Iraq regime disintegrates as fighting and looting continues in Baghdad: May Ying Welsh reports live from the Iraqi capital; Spanish journalists protest death of colleague who was killed by U.S. forces; Kaveh Golestan 1950-2003: A look at the life of the Pulitzer Prize winning Iranian photojournalist who was one of 10 international journalists killed in Iraq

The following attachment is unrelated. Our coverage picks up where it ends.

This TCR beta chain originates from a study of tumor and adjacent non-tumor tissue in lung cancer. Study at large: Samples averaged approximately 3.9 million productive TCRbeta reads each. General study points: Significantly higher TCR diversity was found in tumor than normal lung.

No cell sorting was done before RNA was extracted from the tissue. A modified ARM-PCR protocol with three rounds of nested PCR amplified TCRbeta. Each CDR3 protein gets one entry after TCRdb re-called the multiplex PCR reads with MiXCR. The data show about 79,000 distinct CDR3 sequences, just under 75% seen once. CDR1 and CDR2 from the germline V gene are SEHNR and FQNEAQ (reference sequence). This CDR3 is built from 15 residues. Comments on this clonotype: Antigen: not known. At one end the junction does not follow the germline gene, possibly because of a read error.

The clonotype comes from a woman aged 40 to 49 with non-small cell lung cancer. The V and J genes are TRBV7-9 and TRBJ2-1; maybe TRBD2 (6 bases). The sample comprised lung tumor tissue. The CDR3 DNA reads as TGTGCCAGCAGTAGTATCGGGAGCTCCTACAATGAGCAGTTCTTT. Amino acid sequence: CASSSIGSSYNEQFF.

8:00-8:01 Billboard 8:10-8:11 Headlines 8:11-8:12 One Minute Music Break 8:15-8:30: Looting is surging and buildings have been set on fire in Baghdad today as fighting continues in some parts of the city. US troops have come under fire throughout the day. Fighters attacked a convoy of US marines and special forces at dawn on the banks of the Tigris River near a mosque. One US soldier was killed and over a dozen wounded. The BBC is reporting Saddam Hussein may have been hiding in the mosque. US troops are now searching the mosque. US warplanes bombed non-Iraqi Arab fighters on the west bank of river. Reuters reports the fighters appear to be in control of several districts in the West of the city. They are controlling checkpoints and US troops were nowhere to be seen. British war correspondent Robert Fisk visited a group of the fighters yesterday and reports they are from Algeria, Morocco, Syria, Jordan, and Palestine. One of them told Fisk: "We left our wives and children and came here to die for these people and then they told us to go. Yesterday, top US officer Brigadier-General John Kelly told the Sidney Morning Herald that hundreds of non-Iraqi Muslim fighters are putting up a stronger fight for Baghdad than Iraq's Republican Guard. He said: They run into our machine guns and we shoot them down like the morons they are." Meanwhile, the capital has plunged into lawlessless. Tens of thousands of people are roaming the city looking for plunder. Iraqis are targeting government buildings, embassies, and banks. They are taking air conditioners, radios, furniture, and money. US troops are making little or no effort to stop them and in some cases are joining them. On Monday, troops from the US Army's 3rd Infantry Division stormed one of Iraq's presidential palaces. They took ashtrays, gold-painted glassware and other souvenirs. U.S. troops are occupying the Oil Ministry. The Pentagon reports over 100 US soldiers have been killed in the invasion and around 400 injured. * May Ying Welsh, independent reporter in Baghdad 8:20-8:21 One Minute Music Break 8:30-8:40: Spanish Journalists protested the death of a Spanish TV cameraman killed by a U.S. tank shell in Baghdad yesterday by putting their cameras, microphones and notebooks on the floor as Prime Minister Jose Maria Aznar arrived at the Senate. Aznar found the floor outside the chamber covered with equipment and 30 to 40 journalists standing in stony silence. In a further display of anger, about 20 Spanish journalists walked out of a news conference with British Foreign Minister Jack Straw and his Spanish counterpart, Ana Palacio, after just one question. * Maria Carrion, filmmaker and former Democracy Now! producer 8:40-8:41 One Minute Music Break 8:41-8:58: The lives of Michael Kelly and David Bloom have become widely known across the country over the past week. They are the two U.S. journalists who died while covering the invasion of Iraq. Kelly, an editor of Atlantic Monthly, was killed on Friday and Bloom, an NBC TV host, died on Saturday. But receiving less attention have been the many international reporters who have died since the attack began. They include Al Jazeera reporter Tariq Ayoub; Reuters TV cameraman Taras Protsyuk; Jose Couso, a Spanish cameraman for Madrid-based TeleCinco; reporter Julio Anguita Parrado of the Spanish daily El Mundo; German reporter Christian Liebig of the weekly Focus magazine; BBC translator Kamaran Abdurazaq Muhamed; ITV news correspondent Terry Lloyd; Paul Moran, a free-lance cameraman for Australia s ABC News. And finally there was Pulitzer Prize winning cameraman Kaveh Golestan who died after stepping on a landmine. Yesterday we talked to Wall Street Journal reporter Farnaz Fassihi, to talk about Golestan, an Iranian cameraman. We talked to Fassihi shortly after the statue of Saddam Hussein had fallen in Baghdad. * Farnaz Fassihi, Middle East correspondent of the Wall Street Journal 8:58-8:59 Outro and Credits Democracy Now! is produced by Kris Abrams, Mike Burke, Angie Karran, Ana Nogueira and Elizabeth Press with help Sharif Kouddous and Noah Reibel. Mike Di Filippo is our music maestro and engineer.